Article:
Feature driven development (FDD) is one of several agile methodologies for developing software iteratively. Iterative development is the opposite of waterfall development.
In a nutshell
FDD is a process that begins with high level planning to define the scope of the project, which then moves into incremental delivery. Each increment of delivery involves a design phase and an implementation phase. The scope of each increment is a single feature. Extreme programming (XP) is a much better known agile methodology. XP is often described as an emergent design process, in that no one knows what the finished product is going to be until the product is finished. FDD, by comparison, defines the overall scope of the project at the beginning, but does not define the details.
Explained by analogy
Consider the writing of a mystery novel as an analogy.
- Waterfall process. First, our author determines the major characters, the mystery, a detailed plot outline, and outlines for all of the subplots. Then she sketches out all of the minor characters. Finally she writes the novel, following her outline along the way. Immediately after typing ‘the end’ she sends the novel off to the editor. The editor replies with major change suggestions – it seems that the topic might have been in vogue two years ago, but it doesn’t sell very well today. And half the chapters are low-value rambling that are sure to lose the readers. Our author starts over.
- Extreme programming: XP. Our author decides to write a mystery novel, puts a blank sheet of paper in the typewriter and starts typing. As she writes, she realizes that she’d much rather write a romance, so she edits the chapters she’s finished and keeps moving forward. She sends early drafts to her editor of every chapter as she finishes it. The editor suggests that she change the setting from the Alps to the Amazon, and she edits again. After finishing the book, she has a three-book historical fiction series set in the rain forest.
- Feature driven development: FDD. Our author creates an outline for the story, gives names to the major characters and prepares to write chapter one. As she starts each chapter, she writes some details of the subplot, makes some notes about how the characters should develop, and begins writing. She sends her outline to the editor, as well as drafts of each chapter as she completes them. She splits her time between incorporating feedback on previous chapters and outlining/writing the current chapter. At the end of the book, she has a mystery with the same major characters that she expected – but they didn’t develop into exactly the people she expected, and she never would have predicted the sub-plots that created themselves as she wrote.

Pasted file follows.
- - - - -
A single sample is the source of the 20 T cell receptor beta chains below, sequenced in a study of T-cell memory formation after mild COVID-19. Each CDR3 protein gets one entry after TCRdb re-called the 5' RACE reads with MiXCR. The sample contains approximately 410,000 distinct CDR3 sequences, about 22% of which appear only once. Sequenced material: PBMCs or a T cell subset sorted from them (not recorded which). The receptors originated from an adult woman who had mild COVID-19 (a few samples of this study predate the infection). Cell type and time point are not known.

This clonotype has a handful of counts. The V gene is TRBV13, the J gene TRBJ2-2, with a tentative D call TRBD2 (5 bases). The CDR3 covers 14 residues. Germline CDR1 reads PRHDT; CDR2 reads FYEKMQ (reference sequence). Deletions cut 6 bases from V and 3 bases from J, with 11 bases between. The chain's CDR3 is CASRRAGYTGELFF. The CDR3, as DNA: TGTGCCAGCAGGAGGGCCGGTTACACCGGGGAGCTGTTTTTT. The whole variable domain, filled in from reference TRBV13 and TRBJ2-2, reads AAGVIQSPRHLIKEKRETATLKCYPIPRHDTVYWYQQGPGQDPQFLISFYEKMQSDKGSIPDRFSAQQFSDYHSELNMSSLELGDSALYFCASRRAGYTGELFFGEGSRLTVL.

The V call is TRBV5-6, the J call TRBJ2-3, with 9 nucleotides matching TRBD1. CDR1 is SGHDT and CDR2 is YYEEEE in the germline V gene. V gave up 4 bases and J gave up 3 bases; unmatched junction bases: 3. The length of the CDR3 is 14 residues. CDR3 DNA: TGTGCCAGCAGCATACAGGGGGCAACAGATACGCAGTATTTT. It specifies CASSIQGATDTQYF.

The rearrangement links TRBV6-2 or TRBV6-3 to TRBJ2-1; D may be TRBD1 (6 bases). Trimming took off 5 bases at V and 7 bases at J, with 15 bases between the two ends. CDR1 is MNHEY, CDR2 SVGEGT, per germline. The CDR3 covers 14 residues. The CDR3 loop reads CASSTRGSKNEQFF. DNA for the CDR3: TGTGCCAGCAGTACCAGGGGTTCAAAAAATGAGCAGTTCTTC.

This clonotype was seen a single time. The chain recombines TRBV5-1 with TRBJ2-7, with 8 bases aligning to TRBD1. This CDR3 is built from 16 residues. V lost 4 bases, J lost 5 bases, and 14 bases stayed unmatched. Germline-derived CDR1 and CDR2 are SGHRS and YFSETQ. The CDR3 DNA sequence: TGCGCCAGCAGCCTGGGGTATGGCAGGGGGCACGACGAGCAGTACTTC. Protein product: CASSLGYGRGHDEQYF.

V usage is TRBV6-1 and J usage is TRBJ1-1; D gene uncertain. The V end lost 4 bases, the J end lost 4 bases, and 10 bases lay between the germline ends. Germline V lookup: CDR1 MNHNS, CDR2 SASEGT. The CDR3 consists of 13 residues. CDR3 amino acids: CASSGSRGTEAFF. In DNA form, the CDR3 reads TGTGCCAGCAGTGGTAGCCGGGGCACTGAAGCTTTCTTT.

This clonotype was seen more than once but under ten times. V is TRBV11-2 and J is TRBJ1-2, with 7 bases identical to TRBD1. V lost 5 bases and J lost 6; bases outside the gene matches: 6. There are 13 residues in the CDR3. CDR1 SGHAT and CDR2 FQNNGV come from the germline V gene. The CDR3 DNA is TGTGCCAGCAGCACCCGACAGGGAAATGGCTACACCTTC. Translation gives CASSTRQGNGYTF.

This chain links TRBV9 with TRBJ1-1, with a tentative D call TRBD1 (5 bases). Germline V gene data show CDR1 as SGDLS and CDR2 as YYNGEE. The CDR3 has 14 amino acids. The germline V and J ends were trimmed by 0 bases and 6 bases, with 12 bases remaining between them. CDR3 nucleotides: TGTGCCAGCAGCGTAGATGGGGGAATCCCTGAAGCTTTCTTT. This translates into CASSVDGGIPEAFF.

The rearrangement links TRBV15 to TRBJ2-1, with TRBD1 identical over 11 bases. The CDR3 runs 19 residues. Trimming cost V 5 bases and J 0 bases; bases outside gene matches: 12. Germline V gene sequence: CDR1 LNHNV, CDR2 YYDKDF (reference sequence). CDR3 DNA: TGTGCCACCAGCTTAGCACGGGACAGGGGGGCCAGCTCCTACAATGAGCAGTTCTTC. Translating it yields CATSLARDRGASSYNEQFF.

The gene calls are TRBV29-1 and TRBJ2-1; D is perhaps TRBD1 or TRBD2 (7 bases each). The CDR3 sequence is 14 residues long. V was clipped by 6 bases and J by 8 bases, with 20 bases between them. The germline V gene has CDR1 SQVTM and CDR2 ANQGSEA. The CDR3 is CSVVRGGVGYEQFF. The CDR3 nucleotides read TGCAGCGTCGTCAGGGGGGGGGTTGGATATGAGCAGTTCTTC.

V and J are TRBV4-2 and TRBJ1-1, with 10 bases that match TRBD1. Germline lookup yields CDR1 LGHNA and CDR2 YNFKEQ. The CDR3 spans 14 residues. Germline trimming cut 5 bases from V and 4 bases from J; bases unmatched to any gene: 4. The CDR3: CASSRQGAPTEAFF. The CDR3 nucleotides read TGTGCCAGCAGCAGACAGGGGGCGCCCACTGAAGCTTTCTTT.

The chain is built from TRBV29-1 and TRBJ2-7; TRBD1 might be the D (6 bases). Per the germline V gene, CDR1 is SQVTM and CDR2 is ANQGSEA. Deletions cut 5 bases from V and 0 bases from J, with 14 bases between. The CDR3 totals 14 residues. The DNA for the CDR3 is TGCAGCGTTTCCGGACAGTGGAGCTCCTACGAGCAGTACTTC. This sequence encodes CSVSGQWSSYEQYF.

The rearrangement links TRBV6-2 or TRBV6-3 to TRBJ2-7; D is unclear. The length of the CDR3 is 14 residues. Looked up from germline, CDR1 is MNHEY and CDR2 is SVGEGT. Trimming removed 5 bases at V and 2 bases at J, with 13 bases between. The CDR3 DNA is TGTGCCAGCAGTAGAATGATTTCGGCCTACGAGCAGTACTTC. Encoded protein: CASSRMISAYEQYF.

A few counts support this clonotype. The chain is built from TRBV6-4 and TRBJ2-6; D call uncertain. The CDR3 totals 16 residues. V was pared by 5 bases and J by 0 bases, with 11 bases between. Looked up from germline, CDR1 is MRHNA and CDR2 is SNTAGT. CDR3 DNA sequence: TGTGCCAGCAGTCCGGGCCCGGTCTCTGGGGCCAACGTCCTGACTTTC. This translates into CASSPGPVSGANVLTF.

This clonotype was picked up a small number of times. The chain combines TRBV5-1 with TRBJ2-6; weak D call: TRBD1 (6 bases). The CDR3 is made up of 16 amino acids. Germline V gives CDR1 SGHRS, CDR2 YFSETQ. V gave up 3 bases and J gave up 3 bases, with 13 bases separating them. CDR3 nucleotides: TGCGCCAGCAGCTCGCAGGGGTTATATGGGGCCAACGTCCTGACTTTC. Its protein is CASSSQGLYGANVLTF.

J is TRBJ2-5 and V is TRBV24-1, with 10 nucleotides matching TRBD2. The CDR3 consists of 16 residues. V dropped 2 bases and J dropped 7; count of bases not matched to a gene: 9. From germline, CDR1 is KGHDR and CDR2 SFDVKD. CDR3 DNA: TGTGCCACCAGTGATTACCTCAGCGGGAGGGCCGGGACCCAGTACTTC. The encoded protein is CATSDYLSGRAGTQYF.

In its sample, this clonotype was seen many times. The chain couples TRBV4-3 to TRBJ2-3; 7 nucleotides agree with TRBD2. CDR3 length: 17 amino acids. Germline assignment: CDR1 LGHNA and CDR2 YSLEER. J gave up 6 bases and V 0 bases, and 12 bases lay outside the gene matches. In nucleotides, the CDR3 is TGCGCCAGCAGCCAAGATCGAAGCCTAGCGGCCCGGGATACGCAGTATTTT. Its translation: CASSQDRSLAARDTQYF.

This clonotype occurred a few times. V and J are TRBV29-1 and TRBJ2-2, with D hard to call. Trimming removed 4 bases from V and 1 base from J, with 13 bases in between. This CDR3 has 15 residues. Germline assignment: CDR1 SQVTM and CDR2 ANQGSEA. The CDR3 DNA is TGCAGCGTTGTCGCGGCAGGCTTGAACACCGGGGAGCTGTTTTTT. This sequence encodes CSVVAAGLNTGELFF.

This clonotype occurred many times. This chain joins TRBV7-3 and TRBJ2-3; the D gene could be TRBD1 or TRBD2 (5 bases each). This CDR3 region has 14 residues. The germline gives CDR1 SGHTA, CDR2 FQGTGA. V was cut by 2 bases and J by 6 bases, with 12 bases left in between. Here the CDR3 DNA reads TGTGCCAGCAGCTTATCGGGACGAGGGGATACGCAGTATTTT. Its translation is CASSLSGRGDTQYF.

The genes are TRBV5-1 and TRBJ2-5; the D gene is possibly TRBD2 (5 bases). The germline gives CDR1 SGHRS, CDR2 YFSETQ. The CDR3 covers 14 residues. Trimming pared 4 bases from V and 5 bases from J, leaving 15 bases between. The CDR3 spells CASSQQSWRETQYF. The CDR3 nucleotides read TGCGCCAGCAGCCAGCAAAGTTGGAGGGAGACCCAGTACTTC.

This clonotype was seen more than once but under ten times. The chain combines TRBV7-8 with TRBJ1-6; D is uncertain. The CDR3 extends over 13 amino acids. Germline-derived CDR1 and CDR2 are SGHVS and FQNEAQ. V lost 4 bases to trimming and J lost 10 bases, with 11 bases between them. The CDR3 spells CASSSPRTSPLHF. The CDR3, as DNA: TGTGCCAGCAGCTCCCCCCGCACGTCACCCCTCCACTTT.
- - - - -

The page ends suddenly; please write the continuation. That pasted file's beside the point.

When we look at these approaches, we see that FDD tries to combine the best part of a waterfall process (good planning) with the best part of XP (continuous improvement through iteration).
There are five phases in an FDD process. The first three phases are planning phases and the last two phases are iterative phases (they are repeated for each iteration).
- Develop an overall model. This is a representation of how the solution will work and what it will do. It is the high-level framework describing the big picture of how everything works together.
- Build feature list. This is the list of features needed to implement the high level view from phase 1.
- Plan. Create a rough plan of the entire project. Some proponents also talk about creating detailed plans per feature (as each feature is addressed).
Iterative phases (one feature per iteration)
- Design the feature. What Alan Cooper would call program design.
- Implement the feature. Writing code, testing, documentation.
There is little or no discussion about requirements in FDD. Starting with an overall model is great from a developer’s perspective. The challenge is in determining what to place in the model – what requirements are important to the users? How will users interact with the system? Good answers to these questions can make or break an overall model – and a faulty model will yield low-value software.
This approach to agile development can be very effective when augmented with the right requirements management process.
Learning more about FDD
- Brad Appleton has a good post providing several links to other sources and explaining how FDD sits between waterfall and xp processes.
- Jeff De Luca wrote the precursor to FDD (or the original version, as he explains)
- Peter Coad, author of FDD has a great 23 slide pdf presentation providing an overview of FDD.
– – –
Check out the index of the Foundation Series posts which will be updated whenever new posts are added.